Then I had to show the same neurosurgeon the clinical situation of a young man of twenty-three who had fallen from the first floor while working as a builder and who was now completely paralyzed. His sister, Abla, had been with me from 7.30 this morning. Now it was two in the afternoon, but the hope of hearing someone say something positive was so high that she had resisted until then, without showing any signs of hunger or tiredness. Dr. Beketi looked through the medical notes and remembered the case quite well. The boy had been in hospital for about a month and the family had been told quite clearly that this had been a very serious accident. Koami would never be able to walk again. Abla explained, with tear-filled eyes, that now her brother was not able to remain lying down. Certainly, the family had been warned that this could happen. We returned home, Abla and I, in the car.

She still had not exhausted the source of her hope and she begged me, with a disarming smile, to come in. I could not have imagined a scene more “charming” than what appeared before my eyes: in the courtyard of red earth, under an arbor of dired branches, surrounded by squawking chickens and two cats that were licking each other, I found this boy with such a beautiful face, lying on a bed made of two planks of wood and a layer of thick sponge. I felt I was in a parable. Yes, the parable of the paralytic. And where was Jesus? “Jesus, where are you?! Please come, we need a miracle!” What must I do now! I did not have the courage to tell him the truth and what the doctor had said. Koami, who spoke French much better than his elder sister, told me that he felt great pain in his head, that he had finished the Paracetamol tablets, and even the gauzes for medication were finished. He asked what could be done for his swollen feet and so I pulled him up without thinking twice; Abla helped me while the mother watched at a distance, curiously. His smile of approval, the sensation of feeling better and that the pain was relieved a little, shone from his eyes and they seemed to shout to me “this is a miracle!” I regained my hope and trust; we live near him so I can bring him medicines and visit him, without difficulty, more than once a week.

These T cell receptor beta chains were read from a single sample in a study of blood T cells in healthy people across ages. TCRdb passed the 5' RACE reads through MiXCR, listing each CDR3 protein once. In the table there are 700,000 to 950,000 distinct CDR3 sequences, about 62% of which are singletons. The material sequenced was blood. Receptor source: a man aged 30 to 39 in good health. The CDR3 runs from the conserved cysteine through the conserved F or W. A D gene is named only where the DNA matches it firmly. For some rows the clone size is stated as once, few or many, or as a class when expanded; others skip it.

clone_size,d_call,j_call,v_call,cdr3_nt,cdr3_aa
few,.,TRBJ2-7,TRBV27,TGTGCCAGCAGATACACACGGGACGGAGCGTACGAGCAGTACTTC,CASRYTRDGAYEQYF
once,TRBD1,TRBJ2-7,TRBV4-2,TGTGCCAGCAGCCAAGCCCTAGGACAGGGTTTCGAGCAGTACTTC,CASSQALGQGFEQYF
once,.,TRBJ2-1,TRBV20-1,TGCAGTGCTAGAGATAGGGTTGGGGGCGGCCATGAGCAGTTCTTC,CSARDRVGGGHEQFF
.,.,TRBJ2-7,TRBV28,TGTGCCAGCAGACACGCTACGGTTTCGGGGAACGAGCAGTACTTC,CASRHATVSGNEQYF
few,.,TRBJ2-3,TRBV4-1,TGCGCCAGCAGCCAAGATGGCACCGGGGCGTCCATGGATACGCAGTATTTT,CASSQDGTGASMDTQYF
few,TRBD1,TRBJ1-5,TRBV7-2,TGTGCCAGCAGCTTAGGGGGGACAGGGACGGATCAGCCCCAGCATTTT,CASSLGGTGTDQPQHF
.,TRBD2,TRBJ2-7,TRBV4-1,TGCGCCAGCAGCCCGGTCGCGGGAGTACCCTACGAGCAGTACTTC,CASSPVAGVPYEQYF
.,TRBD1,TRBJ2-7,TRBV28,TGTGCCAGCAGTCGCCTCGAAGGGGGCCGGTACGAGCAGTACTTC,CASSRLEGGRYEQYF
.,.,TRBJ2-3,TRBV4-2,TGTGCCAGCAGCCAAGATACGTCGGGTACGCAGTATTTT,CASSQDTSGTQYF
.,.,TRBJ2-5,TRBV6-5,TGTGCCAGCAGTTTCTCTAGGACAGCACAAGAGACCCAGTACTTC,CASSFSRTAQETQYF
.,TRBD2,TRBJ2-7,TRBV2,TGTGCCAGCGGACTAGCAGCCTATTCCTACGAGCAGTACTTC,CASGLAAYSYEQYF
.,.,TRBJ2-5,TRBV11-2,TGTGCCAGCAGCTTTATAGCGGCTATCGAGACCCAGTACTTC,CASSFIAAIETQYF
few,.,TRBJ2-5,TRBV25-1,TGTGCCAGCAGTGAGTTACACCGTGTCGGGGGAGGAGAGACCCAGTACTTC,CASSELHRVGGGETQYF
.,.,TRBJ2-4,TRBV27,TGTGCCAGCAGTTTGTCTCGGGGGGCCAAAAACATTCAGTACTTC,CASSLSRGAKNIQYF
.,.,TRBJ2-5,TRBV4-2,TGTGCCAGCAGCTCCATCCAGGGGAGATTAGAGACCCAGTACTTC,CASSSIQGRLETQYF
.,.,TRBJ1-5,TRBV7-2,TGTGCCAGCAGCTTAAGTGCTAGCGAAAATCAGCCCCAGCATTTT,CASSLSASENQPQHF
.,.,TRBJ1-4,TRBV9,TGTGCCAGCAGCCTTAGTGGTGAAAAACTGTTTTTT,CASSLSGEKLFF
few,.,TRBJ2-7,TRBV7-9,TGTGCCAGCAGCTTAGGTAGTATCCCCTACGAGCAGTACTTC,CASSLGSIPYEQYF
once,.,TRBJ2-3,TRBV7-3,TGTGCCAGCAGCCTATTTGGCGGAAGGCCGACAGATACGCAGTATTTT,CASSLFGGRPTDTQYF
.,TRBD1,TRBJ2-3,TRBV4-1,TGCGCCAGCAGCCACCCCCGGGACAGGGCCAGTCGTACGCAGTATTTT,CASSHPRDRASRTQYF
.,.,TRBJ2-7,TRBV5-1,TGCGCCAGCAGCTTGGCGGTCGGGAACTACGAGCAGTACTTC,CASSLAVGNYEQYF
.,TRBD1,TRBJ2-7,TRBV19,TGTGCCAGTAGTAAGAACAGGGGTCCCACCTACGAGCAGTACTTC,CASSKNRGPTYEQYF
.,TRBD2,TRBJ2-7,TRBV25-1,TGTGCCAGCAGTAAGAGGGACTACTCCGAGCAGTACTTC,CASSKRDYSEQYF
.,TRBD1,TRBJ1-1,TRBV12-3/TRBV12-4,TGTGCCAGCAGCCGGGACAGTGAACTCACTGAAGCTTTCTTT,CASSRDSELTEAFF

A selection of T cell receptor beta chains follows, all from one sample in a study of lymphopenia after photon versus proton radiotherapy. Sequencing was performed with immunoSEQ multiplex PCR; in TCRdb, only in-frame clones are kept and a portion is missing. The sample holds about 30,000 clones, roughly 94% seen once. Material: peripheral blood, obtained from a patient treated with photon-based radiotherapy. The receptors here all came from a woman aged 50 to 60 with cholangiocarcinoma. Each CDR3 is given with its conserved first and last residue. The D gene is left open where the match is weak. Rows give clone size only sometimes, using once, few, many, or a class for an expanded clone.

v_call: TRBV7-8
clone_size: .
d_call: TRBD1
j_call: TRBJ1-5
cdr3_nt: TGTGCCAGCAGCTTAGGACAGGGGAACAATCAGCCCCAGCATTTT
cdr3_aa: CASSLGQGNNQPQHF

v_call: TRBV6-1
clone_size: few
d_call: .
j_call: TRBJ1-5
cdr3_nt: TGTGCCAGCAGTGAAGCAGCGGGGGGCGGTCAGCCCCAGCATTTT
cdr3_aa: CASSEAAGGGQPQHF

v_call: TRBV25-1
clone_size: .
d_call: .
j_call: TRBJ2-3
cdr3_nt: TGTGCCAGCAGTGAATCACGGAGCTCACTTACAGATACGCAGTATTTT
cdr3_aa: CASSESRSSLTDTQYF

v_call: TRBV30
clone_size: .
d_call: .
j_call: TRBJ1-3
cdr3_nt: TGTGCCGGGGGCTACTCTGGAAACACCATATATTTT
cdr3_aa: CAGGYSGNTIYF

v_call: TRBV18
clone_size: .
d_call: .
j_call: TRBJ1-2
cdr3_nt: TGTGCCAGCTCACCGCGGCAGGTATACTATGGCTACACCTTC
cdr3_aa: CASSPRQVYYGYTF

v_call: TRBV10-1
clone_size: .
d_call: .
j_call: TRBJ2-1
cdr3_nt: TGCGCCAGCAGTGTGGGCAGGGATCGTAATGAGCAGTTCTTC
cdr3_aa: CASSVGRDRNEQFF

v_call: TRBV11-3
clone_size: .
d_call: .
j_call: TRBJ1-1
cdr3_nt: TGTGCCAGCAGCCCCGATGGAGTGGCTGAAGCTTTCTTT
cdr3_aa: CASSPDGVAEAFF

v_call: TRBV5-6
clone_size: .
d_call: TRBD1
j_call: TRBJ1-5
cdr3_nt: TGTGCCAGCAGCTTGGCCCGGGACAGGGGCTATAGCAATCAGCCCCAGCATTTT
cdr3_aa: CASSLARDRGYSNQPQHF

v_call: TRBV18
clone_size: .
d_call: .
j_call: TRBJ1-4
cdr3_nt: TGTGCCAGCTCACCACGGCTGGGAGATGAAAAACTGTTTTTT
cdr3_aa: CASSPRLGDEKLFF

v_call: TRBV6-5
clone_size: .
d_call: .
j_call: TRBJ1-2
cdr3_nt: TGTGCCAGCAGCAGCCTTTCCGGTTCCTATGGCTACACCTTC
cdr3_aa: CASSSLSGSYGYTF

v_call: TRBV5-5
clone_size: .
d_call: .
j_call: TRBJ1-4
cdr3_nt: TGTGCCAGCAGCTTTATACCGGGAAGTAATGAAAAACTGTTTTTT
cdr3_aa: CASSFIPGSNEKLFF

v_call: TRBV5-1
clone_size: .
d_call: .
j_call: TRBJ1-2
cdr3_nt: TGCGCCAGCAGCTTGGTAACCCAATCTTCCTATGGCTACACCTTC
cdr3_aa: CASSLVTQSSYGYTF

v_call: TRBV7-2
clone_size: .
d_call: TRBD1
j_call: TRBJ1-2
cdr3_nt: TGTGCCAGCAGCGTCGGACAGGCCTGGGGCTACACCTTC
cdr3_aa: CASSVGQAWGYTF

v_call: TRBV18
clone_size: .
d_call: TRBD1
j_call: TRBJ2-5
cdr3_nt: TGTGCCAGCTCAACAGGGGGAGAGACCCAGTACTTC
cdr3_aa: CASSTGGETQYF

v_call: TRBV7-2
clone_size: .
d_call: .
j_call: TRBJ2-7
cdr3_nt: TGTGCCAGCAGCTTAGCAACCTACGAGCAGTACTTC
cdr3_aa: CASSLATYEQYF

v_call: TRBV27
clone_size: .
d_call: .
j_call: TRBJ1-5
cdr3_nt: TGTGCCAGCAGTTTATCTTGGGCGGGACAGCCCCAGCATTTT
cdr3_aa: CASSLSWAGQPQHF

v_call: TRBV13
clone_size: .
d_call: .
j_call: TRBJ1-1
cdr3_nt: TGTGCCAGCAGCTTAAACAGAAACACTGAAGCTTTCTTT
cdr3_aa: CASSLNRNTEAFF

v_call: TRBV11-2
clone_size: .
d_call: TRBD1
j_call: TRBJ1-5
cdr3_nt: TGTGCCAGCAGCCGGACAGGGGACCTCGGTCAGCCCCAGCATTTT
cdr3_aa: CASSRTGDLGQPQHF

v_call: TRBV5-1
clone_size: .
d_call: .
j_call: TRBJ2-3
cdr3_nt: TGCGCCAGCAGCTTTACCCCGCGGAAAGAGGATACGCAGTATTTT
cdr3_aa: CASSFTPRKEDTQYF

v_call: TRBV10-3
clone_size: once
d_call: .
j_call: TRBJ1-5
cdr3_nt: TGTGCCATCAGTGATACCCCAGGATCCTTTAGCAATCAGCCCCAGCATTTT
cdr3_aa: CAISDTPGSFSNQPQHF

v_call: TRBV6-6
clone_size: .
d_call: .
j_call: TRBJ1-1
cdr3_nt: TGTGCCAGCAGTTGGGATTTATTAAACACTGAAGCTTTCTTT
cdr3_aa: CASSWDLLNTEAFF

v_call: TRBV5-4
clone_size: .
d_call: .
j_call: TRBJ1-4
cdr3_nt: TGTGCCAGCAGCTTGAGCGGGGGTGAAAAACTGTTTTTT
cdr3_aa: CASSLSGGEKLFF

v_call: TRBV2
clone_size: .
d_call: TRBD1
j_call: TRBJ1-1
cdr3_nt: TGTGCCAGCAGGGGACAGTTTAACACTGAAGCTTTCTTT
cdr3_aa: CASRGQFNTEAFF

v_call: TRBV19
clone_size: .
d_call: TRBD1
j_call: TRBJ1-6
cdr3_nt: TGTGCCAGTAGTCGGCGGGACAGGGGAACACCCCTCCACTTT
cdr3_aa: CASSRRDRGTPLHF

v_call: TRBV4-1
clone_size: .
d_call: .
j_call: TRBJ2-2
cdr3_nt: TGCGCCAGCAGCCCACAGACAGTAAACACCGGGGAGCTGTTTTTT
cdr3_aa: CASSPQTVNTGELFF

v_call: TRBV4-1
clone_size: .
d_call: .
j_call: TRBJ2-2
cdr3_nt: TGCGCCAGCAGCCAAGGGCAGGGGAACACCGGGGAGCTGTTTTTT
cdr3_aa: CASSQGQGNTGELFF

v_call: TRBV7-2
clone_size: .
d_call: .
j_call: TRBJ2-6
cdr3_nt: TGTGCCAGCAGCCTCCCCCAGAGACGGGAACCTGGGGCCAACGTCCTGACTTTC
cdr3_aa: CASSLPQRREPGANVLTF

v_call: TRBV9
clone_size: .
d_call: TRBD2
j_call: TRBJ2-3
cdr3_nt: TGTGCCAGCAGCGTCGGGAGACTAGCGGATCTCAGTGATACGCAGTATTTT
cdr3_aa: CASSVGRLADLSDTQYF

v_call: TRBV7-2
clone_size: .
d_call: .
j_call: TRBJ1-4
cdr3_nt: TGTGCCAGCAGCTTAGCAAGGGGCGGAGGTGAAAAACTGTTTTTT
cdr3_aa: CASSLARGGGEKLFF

He can read, so I can bring him some books we have at home; thus he can fly away from this courtyard, at least for a moment, and dream of beautiful things. We will find him a wheelchair and, when he feels better, perhaps we can get him into the car and take him to see the ocean.

But how many miracles can I work???

At this point, I remembered the other people I had met during the day (which never seemed to end) and I thanked the Lord for having let me hear His voice. “GO AND, YOU TOO, DO THE SAME” (Luke 10:37).

In reading this, may you be inspired in your reflection and prayer, to also take action so that, when you meet suffering, you may take it on yourself by sharing the burden of the others, minimizing the pain, thanks to the small miracles which each one of you is able to work. And if some of you do not feel prepared, the Master is ready to give us a hand.

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Federica (Fede) Maifredi, Italian, is a Catholic lay missionary serving in Togo. She discerned her missionary vocation with the Canossian Sisters and their missionary voluntary service, VOICA. After two years as a volunteer missionary in Sudan with the Canossian Sisters and Voica, she made a life-long decision to be a lay missionary.

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Related lay missionary stories:

Katie writes of The Beauty of Aru

Karen writes of her mission in Congo

Lydia continues to write at Life is Beautiful, Admire It about Congo since finishing her mission.

A retired Catholic couple write about their experience in East Timor.